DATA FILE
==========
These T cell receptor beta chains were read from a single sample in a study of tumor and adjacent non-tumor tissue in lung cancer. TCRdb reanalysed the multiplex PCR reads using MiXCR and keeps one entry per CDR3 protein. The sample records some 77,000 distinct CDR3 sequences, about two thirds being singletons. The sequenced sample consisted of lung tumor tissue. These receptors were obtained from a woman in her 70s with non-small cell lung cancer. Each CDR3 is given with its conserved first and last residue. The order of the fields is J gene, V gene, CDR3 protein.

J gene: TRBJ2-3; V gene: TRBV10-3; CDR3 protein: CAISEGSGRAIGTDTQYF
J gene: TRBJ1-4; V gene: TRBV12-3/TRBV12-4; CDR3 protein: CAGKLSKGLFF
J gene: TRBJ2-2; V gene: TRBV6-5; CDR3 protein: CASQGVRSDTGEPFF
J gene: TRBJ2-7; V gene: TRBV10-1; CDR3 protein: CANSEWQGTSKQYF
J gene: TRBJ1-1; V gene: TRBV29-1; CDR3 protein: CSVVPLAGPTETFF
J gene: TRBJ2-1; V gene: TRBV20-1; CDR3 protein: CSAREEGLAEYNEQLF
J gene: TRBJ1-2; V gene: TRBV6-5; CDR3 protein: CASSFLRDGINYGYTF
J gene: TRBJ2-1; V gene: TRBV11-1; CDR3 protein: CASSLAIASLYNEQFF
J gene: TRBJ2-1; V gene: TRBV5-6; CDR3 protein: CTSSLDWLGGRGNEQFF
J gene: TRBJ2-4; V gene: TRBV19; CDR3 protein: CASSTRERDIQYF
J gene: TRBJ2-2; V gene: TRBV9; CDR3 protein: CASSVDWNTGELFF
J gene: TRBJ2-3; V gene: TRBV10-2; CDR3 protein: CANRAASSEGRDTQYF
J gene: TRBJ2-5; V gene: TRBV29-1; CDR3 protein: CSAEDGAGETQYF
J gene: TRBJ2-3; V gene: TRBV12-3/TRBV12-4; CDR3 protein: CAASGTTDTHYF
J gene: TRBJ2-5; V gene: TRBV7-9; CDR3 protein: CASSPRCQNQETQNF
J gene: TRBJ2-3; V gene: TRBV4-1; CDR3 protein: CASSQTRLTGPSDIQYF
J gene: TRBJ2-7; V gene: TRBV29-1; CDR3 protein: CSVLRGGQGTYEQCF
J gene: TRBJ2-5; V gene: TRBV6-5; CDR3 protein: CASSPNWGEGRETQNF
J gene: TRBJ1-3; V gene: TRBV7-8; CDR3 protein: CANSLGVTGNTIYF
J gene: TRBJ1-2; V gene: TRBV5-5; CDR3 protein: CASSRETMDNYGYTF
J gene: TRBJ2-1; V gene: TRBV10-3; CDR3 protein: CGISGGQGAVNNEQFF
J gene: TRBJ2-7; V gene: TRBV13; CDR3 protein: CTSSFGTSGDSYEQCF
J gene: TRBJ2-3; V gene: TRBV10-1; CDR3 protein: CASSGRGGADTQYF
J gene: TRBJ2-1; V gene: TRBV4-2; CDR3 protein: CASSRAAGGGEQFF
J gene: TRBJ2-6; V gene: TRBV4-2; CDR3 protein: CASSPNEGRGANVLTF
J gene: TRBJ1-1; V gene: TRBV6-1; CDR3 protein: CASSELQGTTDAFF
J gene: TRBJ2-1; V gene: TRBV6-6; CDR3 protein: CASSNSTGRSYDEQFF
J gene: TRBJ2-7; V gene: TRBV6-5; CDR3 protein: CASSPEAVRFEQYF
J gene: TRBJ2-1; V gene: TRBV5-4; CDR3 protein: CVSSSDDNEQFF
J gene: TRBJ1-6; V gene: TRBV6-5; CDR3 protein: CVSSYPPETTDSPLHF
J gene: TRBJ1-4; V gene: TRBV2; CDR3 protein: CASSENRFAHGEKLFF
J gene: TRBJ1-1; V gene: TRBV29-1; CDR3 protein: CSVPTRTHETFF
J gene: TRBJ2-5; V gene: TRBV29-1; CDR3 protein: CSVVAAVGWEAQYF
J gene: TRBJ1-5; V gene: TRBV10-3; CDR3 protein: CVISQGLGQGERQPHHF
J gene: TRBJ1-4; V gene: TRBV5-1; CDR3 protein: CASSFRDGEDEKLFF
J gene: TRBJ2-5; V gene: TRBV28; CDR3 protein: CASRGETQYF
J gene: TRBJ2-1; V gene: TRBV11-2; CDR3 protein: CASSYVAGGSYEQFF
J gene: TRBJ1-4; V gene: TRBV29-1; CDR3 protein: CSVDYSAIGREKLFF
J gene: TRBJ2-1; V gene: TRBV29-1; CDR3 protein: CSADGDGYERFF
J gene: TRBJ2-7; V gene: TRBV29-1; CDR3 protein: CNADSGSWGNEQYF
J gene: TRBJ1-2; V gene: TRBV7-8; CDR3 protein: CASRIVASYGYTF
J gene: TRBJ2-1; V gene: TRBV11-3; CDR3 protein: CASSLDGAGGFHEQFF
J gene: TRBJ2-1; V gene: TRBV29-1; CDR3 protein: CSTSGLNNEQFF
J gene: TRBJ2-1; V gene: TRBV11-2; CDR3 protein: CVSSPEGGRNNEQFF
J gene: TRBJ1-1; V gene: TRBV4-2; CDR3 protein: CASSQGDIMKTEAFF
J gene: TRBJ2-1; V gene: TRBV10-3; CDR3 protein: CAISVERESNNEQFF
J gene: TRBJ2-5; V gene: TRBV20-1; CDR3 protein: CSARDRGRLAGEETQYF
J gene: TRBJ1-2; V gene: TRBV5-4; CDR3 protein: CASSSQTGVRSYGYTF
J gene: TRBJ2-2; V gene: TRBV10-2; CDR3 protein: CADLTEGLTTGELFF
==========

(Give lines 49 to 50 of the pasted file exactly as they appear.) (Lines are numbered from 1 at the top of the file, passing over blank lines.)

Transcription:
J gene: TRBJ1-2; V gene: TRBV5-4; CDR3 protein: CASSSQTGVRSYGYTF
J gene: TRBJ2-2; V gene: TRBV10-2; CDR3 protein: CADLTEGLTTGELFF